Today is a perfect example. I saw my husband off to work on our new home in Clover for a few days, walked into my studio where I am working on a special commission for Chef Rob Connoley, who is opening a restaurant in St. Louis and just recently published Acorns and Cattails. The next thing I know, the dogs are asking for lunch and I am still in my nightgown wondering where the time had gone!
Commissions for Chef Rob Connoley
Tell me about the process of creating one of your pieces?
The Wall Pods start with a simple press mold, which will help me to create forms in clay that are approximately the same size. With one press mold, I press clay into the mold twice and put them together with a hanging device on the back. They are all smooth in the beginning. After that, I treat each as a blank canvas and add clay, make texture, carve, color, airbrush.
The Wall Pods can be used alone or as part of a grouping. Sometimes they are intended to be together as a trio… These are fired with oxides, terra sigillata, and sometimes a touch of glaze and fired 2-4 times, depending on whether they need additional layering of materials.
I loved all the unique shapes/colors of the pieces from your installation. What inspired the unique shapes and colors for this particular installation?
As for the Pod Triangle for the Umstead, I knew I wanted a variety of subtle colors and textures to represent aspects of all my favorite plant materials. Sometimes it is easy to figure out what the inspiration is but at other times, I am more playful in the way I might combine aspects of several favorites.
I like to have some that are lighter, some darker, some matte, some with a soft sheen that comes from the terra sigillata. I like warm and cool colors, bright and soft colors. I lay them out so that they can work together and the colors and values are placed in a way that help to keep the eye moving but still stay within the work. Placing them can be a challenge, but when the layout is just right, it can be very satisfying. I like to create harmony in my work, but with a bit of an edge.
Pod Triangle | The Umstead Hotel & Spa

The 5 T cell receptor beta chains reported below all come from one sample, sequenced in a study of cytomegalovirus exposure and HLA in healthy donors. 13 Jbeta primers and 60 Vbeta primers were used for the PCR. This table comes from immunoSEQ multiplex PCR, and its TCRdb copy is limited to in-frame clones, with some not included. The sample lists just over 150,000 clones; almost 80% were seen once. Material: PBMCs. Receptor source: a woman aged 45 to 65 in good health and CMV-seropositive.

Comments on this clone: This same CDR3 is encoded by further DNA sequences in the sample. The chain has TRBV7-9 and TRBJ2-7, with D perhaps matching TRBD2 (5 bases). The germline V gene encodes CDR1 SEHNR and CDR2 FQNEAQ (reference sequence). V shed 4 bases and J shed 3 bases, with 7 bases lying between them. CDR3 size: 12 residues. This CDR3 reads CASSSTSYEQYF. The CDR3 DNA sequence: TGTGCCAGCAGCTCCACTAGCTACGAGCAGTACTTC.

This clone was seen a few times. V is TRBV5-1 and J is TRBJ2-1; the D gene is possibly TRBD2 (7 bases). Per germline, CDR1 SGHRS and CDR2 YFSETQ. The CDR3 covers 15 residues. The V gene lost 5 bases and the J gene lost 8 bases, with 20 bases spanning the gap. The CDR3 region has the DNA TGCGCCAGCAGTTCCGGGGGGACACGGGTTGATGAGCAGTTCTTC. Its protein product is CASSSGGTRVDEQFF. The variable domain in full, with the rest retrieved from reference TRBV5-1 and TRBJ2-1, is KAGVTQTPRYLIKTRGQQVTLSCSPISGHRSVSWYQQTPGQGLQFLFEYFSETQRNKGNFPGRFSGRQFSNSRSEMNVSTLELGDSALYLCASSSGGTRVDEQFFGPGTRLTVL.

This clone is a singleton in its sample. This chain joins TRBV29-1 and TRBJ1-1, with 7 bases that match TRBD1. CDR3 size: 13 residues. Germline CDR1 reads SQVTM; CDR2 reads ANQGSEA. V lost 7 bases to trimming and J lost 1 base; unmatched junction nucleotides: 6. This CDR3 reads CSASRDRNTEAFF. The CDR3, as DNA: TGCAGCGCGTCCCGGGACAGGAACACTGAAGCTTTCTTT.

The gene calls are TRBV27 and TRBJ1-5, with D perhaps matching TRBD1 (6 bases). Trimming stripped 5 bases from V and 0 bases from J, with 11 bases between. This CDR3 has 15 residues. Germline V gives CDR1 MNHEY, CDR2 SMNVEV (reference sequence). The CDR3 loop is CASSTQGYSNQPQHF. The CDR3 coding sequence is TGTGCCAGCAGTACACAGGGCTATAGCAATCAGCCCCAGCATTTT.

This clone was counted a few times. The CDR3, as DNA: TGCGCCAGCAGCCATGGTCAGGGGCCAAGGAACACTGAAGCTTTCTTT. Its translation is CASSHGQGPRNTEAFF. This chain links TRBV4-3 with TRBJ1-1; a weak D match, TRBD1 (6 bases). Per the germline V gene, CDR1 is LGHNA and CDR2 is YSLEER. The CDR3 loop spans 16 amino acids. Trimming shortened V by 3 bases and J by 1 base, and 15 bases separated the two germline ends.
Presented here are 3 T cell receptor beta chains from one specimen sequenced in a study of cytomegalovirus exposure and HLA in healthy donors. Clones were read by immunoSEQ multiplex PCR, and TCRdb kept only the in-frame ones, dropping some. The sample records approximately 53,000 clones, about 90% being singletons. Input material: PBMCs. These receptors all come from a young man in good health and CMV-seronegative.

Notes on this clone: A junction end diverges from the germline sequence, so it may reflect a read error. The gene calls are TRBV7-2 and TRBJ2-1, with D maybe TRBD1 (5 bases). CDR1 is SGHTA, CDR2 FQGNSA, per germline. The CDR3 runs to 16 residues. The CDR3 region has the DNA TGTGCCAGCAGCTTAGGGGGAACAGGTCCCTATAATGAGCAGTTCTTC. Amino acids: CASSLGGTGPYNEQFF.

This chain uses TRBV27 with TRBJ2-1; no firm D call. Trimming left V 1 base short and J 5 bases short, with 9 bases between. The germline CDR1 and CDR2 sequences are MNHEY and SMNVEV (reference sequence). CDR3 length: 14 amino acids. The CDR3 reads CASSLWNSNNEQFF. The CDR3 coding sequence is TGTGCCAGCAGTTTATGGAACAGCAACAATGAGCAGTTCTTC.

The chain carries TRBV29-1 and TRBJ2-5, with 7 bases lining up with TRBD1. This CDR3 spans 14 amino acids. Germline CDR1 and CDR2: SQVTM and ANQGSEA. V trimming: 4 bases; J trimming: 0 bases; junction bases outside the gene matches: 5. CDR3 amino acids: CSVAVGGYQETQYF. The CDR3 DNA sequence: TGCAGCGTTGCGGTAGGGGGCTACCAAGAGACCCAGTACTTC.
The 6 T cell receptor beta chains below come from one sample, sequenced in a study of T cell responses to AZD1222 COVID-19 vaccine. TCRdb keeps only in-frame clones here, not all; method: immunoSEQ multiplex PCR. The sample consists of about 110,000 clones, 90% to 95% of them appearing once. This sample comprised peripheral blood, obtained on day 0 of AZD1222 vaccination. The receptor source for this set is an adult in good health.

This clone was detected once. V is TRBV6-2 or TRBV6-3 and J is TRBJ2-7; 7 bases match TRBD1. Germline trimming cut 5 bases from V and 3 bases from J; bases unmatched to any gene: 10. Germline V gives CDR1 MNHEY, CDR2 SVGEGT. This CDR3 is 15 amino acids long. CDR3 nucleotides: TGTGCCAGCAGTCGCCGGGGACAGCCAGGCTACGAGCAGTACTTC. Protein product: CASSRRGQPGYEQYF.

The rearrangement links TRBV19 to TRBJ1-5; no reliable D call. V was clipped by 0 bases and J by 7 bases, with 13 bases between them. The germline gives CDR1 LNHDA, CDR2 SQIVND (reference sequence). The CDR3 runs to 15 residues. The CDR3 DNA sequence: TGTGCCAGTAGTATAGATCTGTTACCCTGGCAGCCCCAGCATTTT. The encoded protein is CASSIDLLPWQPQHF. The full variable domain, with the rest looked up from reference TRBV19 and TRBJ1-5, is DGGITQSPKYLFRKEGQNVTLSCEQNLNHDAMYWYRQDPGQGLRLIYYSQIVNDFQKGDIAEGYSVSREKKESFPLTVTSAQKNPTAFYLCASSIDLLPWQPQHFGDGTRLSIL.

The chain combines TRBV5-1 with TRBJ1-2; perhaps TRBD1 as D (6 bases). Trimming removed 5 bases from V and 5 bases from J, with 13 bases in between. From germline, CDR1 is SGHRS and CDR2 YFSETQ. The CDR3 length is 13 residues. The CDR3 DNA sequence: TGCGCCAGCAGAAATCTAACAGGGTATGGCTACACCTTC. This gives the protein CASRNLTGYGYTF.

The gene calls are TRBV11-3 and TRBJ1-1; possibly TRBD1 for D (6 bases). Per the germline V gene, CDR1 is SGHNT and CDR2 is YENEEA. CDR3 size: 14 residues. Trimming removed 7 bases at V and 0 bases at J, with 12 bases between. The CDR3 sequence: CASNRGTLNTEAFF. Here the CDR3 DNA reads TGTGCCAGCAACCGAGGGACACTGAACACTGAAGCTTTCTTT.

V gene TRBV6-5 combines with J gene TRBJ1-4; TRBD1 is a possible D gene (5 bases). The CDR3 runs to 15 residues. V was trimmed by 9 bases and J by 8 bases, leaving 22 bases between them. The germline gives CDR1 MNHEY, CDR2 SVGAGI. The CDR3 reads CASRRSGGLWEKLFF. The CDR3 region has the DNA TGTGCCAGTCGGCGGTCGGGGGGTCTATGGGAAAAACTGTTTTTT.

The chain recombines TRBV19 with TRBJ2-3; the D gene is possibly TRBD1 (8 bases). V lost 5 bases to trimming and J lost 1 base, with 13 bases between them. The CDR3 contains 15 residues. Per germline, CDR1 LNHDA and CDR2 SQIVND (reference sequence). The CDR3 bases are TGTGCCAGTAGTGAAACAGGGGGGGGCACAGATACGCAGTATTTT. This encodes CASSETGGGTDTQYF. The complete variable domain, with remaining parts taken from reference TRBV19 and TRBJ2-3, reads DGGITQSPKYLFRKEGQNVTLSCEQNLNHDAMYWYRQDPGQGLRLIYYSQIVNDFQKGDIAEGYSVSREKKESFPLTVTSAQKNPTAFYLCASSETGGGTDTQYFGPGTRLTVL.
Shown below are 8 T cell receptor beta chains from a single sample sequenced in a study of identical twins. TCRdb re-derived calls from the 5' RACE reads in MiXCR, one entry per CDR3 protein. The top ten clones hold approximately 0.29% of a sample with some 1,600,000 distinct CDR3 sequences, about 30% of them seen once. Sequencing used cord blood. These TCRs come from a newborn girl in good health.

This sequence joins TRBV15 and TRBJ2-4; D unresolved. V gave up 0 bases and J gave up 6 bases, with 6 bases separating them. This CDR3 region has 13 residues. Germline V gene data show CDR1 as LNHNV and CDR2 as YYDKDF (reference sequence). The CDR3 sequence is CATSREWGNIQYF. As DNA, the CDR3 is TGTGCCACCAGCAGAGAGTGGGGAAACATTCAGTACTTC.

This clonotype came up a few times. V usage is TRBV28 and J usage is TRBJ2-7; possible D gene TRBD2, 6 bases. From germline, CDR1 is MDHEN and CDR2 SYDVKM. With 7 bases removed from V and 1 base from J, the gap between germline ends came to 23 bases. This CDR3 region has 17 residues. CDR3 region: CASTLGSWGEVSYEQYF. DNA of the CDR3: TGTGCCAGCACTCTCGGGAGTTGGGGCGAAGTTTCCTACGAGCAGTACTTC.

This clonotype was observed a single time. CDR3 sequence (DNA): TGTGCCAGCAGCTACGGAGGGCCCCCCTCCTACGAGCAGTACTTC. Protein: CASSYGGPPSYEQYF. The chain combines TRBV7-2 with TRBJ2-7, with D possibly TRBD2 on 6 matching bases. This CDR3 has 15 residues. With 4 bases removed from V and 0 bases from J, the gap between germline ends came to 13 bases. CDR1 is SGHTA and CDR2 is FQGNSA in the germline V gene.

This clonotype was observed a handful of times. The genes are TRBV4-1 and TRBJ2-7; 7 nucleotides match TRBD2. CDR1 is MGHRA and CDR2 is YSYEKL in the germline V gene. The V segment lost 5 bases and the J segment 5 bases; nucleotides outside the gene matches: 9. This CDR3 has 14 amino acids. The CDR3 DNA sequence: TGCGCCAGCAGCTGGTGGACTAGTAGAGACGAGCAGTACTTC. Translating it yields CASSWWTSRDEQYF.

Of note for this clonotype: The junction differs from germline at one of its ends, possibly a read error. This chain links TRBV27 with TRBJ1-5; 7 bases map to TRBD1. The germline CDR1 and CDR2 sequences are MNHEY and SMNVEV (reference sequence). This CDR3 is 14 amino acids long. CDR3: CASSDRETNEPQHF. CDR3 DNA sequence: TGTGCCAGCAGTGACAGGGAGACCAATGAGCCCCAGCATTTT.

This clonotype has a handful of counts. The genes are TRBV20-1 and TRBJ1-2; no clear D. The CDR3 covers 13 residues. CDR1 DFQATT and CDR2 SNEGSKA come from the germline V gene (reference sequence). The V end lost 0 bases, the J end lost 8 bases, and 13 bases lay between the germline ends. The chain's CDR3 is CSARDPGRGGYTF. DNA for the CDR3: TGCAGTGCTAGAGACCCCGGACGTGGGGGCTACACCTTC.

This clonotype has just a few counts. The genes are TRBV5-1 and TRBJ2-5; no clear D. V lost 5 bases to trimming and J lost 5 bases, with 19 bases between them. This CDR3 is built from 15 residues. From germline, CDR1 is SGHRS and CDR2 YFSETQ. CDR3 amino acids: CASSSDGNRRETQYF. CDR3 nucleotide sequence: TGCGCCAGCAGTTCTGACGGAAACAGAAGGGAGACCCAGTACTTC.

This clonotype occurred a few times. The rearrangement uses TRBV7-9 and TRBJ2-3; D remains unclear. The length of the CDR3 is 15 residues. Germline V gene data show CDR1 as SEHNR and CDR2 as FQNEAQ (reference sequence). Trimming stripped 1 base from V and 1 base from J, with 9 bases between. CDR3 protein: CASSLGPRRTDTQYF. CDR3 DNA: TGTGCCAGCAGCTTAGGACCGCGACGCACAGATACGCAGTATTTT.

How long does it take to create each piece?
It’s hard to say because I work on a group of pieces that require drying and resting and sometimes 3-4 firings. A piece like the one at the Umstead would require 6 months from designing to installation. I most likely would be working on some other smaller works at the same time or doing workshops or teaching.
Tree Totem in GCMA Collection
What did you enjoy the most about creating pieces for the installation at The Umstead?
Without a doubt, the process of just making and working with the materials with a general direction in mind while being open to trying new possibilities as they present themselves. It is also very satisfying to see them after they have been installed.
In the case of the Umstead, they did an amazing job of placing the piece and the lighting is perfect. Knowing your work is in beautiful surroundings and that someone who is a master of installation is installing your work is mighty special. The other exciting aspect of this commission was the focus on nature, peace, and tranquility. I am so proud of this commission because I know it is being appreciated probably by 1000’s of people at this time.
Do you have a favorite piece from the installation?
I actually never thought about it, which is good because each piece must be holding its own as far as the Triangle as an entire installation. I can honestly say I don’t have a favorite.
Is there a piece or pieces that you’ve created during your career as an artist that has held special meaning to you?
The Pod Triangle at the Umstead is one of them. Another is 9 Tree Totems that were a memorial to the victims of 9/11 and a way of finding some closure after the death of my first husband and father of my son Ryan, in 1983. We were living in Charlotte at the time.
Most recently, I did a trio of the unfolding of a peach-colored tulip as a trio of Pods for a friend’s apartment in Paris. They were created in memory of my parent’s romance. I lived in Paris when I was 10-12 and remember my father going to the flower market and bringing my mother armloads of tulips.
Pod Trio before firing
A Walk Remembered is a huge floor installation that is like a 3-dimensional journal of my life. This is my largest work, which is ongoing and will be shown at USC in Spartanburg in Feb. 2019.
A Walk Remembered